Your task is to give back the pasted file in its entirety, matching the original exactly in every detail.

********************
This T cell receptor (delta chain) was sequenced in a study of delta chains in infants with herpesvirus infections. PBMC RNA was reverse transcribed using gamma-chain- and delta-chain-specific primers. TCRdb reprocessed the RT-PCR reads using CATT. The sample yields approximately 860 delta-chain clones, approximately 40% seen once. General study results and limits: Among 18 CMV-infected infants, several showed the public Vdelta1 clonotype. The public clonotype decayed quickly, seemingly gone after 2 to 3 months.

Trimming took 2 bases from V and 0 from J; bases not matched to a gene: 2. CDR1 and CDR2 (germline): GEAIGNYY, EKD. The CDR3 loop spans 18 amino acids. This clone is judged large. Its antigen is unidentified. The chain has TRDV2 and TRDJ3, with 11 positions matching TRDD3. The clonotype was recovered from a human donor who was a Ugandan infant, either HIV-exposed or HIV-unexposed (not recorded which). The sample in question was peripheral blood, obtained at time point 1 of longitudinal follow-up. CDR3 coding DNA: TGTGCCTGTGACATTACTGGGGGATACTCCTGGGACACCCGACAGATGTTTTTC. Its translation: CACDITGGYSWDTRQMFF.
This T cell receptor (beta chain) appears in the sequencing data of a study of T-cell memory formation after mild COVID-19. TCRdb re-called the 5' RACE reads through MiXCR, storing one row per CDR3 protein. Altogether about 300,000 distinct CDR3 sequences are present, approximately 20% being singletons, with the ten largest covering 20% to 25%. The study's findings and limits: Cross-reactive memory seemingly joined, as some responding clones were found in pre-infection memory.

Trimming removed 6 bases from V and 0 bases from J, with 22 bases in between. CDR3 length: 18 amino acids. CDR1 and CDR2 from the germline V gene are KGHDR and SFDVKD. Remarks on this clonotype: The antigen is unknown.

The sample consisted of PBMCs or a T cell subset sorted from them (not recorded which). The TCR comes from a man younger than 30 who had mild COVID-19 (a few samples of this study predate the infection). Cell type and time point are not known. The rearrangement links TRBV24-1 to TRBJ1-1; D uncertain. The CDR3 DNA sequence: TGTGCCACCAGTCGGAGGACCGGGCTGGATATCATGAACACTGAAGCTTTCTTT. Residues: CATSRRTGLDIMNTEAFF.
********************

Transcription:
This T cell receptor (delta chain) was sequenced in a study of delta chains in infants with herpesvirus infections. PBMC RNA was reverse transcribed using gamma-chain- and delta-chain-specific primers. TCRdb reprocessed the RT-PCR reads using CATT. The sample yields approximately 860 delta-chain clones, approximately 40% seen once. General study results and limits: Among 18 CMV-infected infants, several showed the public Vdelta1 clonotype. The public clonotype decayed quickly, seemingly gone after 2 to 3 months.

Trimming took 2 bases from V and 0 from J; bases not matched to a gene: 2. CDR1 and CDR2 (germline): GEAIGNYY, EKD. The CDR3 loop spans 18 amino acids. This clone is judged large. Its antigen is unidentified. The chain has TRDV2 and TRDJ3, with 11 positions matching TRDD3. The clonotype was recovered from a human donor who was a Ugandan infant, either HIV-exposed or HIV-unexposed (not recorded which). The sample in question was peripheral blood, obtained at time point 1 of longitudinal follow-up. CDR3 coding DNA: TGTGCCTGTGACATTACTGGGGGATACTCCTGGGACACCCGACAGATGTTTTTC. Its translation: CACDITGGYSWDTRQMFF.
This T cell receptor (beta chain) appears in the sequencing data of a study of T-cell memory formation after mild COVID-19. TCRdb re-called the 5' RACE reads through MiXCR, storing one row per CDR3 protein. Altogether about 300,000 distinct CDR3 sequences are present, approximately 20% being singletons, with the ten largest covering 20% to 25%. The study's findings and limits: Cross-reactive memory seemingly joined, as some responding clones were found in pre-infection memory.

Trimming removed 6 bases from V and 0 bases from J, with 22 bases in between. CDR3 length: 18 amino acids. CDR1 and CDR2 from the germline V gene are KGHDR and SFDVKD. Remarks on this clonotype: The antigen is unknown.

The sample consisted of PBMCs or a T cell subset sorted from them (not recorded which). The TCR comes from a man younger than 30 who had mild COVID-19 (a few samples of this study predate the infection). Cell type and time point are not known. The rearrangement links TRBV24-1 to TRBJ1-1; D uncertain. The CDR3 DNA sequence: TGTGCCACCAGTCGGAGGACCGGGCTGGATATCATGAACACTGAAGCTTTCTTT. Residues: CATSRRTGLDIMNTEAFF.